Carbohydrate Restriction: An Effective Treatment for Type 2 Diabetes

Timothy N. Logemann, MD, FACC, ABOM

Type 2 diabetes is an epidemic of massive proportions, and if new data is any indication, we’re only seeing the tip of the iceberg.

Today is American Diabetes Association Alert Day, a time to reflect on shocking new updates that have been released by the Centers for Disease Control and Prevention (CDC): Eighty six million American adults- about one third of the population- has prediabetes, the precursor to full scale type 2 diabetes.  What’s more, ninety percent of people don’t even know they have it. Risk factors for prediabetes include age (especially being over 45), family history and excess weight.  In fact, the more excess weight one carries around the abdomen, the more resistant the cells become to insulin.

Prediabetes indicates that blood sugar level is higher than normal but has not yet progressed to full blown type 2 diabetes. Without lifestyle change, which often includes weight loss, people are highly likely to progress to type 2 diabetes.   For those who have prediabetes, the long-term damage to the heart and vascular system could already be starting.

Additionally, the cost to the American health care system as a result of diabetes is staggering:  According to the American Diabetes Association, the total estimated cost of diagnosed diabetes in 2012 is $245 billion, including $176 billion in direct medical costs and $69 billion in reduced productivity.

Thus far, we have been unable to abate the exponential rise of diabetes. The often handed, standard advice “eat less and exercise more” has not typically produced sustainable results in weight loss, and low-fat diets have certainly done little to arrest the diabetes epidemic.  Low-carbohydrate diets have been shown to be effective in the treatment of diabetes and metabolic syndromes without significant side effects- the benefits of carbohydrate restriction in treating type 2 diabetes are well documented.  Carbohydrate control can reduce elevated blood glucose levels, and in some cases, can even lead to reductions in medications.

A rigorous study led by Richard D Feinman of the Department of Cell Biology, State University of New York Downstate Medical Center, “Dietary carbohydrate restriction as the first approach in diabetes management: Critical review and evidence base” points to a wealth of evidence that supports the use of low-carbohydrate diets as an effective treatment of type 2 diabetes.

Key indicators in the research make the case for a low carbohydrate regimen as an effective tool for diabetes control and prevention:

  • Dietary carbohydrate restriction has the greatest effect on decreasing blood glucose levels. Research shows that carbohydrate is the main dietary determinant of blood glucose and that restricting carbohydrates shows the greatest reduction in blood glucose levels.
  • During the epidemics of obesity and type 2 diabetes, caloric increases have been due almost entirely to increased carbohydrates. Also, particularly during the “low-fat” craze of the 1980’s, food manufacturers liberally dumped tons sugar in low fat snacks to compensate for flavor lost with the removal of fat.  Excess calories consumed in sugar- laden sodas and juices have also significantly increased over the past few decades.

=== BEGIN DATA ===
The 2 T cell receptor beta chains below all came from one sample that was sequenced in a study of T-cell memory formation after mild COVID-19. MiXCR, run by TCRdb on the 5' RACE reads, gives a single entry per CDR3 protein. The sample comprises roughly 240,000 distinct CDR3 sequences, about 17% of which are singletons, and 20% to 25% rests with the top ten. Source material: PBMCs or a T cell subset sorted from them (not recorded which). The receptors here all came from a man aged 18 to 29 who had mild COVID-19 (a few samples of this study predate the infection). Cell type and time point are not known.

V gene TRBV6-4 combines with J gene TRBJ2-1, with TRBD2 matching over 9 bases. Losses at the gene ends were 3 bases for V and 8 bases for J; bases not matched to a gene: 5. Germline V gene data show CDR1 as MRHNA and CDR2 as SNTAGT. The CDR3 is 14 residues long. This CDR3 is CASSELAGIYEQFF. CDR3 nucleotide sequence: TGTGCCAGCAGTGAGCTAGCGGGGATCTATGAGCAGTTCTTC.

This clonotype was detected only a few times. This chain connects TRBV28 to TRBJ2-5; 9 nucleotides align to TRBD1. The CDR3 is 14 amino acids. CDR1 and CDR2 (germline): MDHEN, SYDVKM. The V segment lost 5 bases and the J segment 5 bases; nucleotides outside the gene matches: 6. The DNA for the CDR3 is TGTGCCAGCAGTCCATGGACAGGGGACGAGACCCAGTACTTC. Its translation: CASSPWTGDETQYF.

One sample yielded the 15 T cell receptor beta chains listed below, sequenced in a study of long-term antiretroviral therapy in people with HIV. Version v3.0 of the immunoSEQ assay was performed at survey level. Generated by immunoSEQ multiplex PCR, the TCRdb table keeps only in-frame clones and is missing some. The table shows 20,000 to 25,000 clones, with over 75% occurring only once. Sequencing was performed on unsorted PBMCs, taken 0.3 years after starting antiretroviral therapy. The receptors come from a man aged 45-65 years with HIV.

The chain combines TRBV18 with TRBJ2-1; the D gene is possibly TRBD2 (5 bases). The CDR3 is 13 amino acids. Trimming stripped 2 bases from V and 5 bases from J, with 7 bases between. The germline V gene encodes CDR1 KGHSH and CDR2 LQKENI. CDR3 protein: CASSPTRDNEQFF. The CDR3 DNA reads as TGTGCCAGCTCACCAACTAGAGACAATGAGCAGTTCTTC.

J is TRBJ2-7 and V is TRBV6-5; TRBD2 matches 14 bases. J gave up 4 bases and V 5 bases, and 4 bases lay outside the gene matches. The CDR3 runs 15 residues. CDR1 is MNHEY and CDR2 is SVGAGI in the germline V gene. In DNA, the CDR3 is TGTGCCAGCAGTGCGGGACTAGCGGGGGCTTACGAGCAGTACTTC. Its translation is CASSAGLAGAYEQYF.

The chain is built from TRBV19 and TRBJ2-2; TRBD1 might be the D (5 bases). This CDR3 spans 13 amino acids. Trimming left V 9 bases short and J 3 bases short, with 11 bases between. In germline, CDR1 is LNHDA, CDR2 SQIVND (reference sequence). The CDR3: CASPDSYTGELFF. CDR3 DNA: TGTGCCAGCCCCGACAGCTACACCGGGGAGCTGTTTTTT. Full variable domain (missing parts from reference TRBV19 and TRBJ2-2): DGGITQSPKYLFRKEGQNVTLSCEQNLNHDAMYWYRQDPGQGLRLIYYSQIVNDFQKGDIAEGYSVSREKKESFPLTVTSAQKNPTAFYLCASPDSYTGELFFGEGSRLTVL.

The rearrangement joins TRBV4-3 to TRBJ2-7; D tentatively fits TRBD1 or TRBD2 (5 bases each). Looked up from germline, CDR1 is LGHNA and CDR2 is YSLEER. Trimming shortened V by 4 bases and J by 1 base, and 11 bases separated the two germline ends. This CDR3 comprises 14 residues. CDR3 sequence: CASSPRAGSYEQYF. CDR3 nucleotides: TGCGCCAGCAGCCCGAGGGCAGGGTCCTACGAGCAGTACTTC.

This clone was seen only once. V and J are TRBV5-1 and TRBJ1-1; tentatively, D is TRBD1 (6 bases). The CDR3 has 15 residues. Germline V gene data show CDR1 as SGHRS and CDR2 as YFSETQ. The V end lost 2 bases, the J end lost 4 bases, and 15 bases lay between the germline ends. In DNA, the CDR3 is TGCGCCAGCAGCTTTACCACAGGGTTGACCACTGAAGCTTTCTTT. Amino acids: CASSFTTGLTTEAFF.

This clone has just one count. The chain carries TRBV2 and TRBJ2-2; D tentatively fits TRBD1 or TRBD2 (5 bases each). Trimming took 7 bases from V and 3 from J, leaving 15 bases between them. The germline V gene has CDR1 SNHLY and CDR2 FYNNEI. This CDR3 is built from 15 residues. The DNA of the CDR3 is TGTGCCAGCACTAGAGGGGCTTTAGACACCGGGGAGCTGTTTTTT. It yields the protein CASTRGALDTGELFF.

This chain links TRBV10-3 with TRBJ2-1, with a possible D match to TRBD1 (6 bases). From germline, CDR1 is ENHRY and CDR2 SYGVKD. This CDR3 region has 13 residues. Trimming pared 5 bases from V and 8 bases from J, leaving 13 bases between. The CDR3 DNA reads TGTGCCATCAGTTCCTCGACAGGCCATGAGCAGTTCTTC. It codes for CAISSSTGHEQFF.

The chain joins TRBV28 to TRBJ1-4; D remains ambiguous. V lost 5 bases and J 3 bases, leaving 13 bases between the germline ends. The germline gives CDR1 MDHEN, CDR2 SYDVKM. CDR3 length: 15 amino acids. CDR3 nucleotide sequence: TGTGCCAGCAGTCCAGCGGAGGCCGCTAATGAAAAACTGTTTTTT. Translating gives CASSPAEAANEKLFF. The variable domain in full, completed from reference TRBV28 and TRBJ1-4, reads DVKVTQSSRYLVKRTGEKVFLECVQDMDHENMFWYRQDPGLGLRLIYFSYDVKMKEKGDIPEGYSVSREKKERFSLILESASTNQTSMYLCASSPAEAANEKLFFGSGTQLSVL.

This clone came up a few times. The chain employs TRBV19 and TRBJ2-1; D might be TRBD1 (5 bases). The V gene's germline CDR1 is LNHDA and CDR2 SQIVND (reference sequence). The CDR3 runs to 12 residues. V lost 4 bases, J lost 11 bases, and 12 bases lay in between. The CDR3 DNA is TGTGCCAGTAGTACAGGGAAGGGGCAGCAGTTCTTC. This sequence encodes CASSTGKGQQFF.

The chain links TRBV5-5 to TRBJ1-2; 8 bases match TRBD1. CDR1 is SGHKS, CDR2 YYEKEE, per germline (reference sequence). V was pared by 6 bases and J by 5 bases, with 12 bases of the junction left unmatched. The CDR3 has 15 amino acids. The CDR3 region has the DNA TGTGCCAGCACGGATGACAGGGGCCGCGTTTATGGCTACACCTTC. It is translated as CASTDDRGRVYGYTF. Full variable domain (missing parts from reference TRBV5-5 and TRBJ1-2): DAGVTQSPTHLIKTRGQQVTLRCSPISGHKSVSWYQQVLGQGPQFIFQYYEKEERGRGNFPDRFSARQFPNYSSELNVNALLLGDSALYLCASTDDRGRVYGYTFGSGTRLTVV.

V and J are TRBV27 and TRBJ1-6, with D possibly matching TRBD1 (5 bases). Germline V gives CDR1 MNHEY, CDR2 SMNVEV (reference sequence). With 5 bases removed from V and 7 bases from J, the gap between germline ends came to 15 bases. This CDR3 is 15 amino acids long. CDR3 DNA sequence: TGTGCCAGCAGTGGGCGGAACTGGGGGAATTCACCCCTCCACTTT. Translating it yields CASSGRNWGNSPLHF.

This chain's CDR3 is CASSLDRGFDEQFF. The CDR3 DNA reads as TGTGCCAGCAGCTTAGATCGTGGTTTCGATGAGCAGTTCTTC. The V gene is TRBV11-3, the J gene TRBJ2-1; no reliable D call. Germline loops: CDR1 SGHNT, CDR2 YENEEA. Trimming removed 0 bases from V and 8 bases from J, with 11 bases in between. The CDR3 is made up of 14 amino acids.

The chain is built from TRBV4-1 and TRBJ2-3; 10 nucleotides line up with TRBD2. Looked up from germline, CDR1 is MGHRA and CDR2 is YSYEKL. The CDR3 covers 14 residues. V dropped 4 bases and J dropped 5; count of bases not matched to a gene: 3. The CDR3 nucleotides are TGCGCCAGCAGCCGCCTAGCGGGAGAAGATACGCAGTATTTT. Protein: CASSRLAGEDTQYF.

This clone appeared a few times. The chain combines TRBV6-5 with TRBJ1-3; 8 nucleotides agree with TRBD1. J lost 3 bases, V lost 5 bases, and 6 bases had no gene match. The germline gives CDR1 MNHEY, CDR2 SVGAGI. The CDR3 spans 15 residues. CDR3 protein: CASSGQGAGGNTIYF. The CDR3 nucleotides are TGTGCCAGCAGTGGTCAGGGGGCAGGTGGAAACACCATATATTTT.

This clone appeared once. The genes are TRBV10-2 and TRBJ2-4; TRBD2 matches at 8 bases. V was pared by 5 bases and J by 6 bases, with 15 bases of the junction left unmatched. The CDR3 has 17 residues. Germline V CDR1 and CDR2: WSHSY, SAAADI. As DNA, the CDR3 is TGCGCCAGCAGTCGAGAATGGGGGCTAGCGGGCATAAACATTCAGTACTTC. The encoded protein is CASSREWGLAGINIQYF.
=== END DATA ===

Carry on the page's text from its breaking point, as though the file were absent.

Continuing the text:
• Adherence to low-carbohydrate diets in people with type 2 diabetes is at least as good as adherence to any other dietary interventions and is frequently significantly bette This is at least partially because ketosis is an excellent appetite suppressant, and people typically experience greater satiety and far less hunger on low carbohydrate diets versus low fat diets.
  • The best predictor of microvascular and, to a lesser extent, macrovascular complications in patients with type 2 diabetes, is glycemic control. Patients with both type 1 and type 2 diabetes are at increased risk for cardiovascular disease. Low carbohydrate regimens have been shown to reduce risk for heart disease in these populations.
  • Patients with type 2 diabetes on carbohydrate-restricted diets reduce and frequently eliminate medication. By adhering to a low carbohydrate, ketogenic diet, people with diabetes can lose weight and as a result of the weight loss, often stop or scale back medications, including insulin. According to the study, “Dietary carbohydrate restriction, because of its increased effectiveness in glycemic control, frequently leads to reduction and often complete elimination of medication in type 2 diabetes.”

So how do we stem the tide of type 2 diabetes?  For starters, carbohydrate restriction is the most effective intervention for reducing all of the features of metabolic syndrome, including excess belly fat. Physicians need resources such as organized, structured weight management protocols that incorporate coaching, education and one-on-one support for their patients who are at high risk for type 2 diabetes.

By addressing obesity with a low carbohydrate, ketogenic eating plan along with ongoing oversight, physicians can go beyond treating symptoms and help patients achieve metabolic transformation and reach a healthy weight – enabling them to potentially avoid diabetes and live longer, healthier lives.

To join the ranks of healthcare providers fighting obesity, tweet @DrsFightObesity or use #DoctorsFightingObesity to keep the conversation going.

Timothy N. Logemann, MD, FACC, ABOM is a board-certified internist and cardiologist at Wausau, Wisconsin-based Aspirus Heart and Vascular, which offers a structured weight management protocol, the Ideal Protein Protocol. He is certified by the American Board of Obesity Medicine and is a member of the Ideal Protein Cardiology Advisory Board.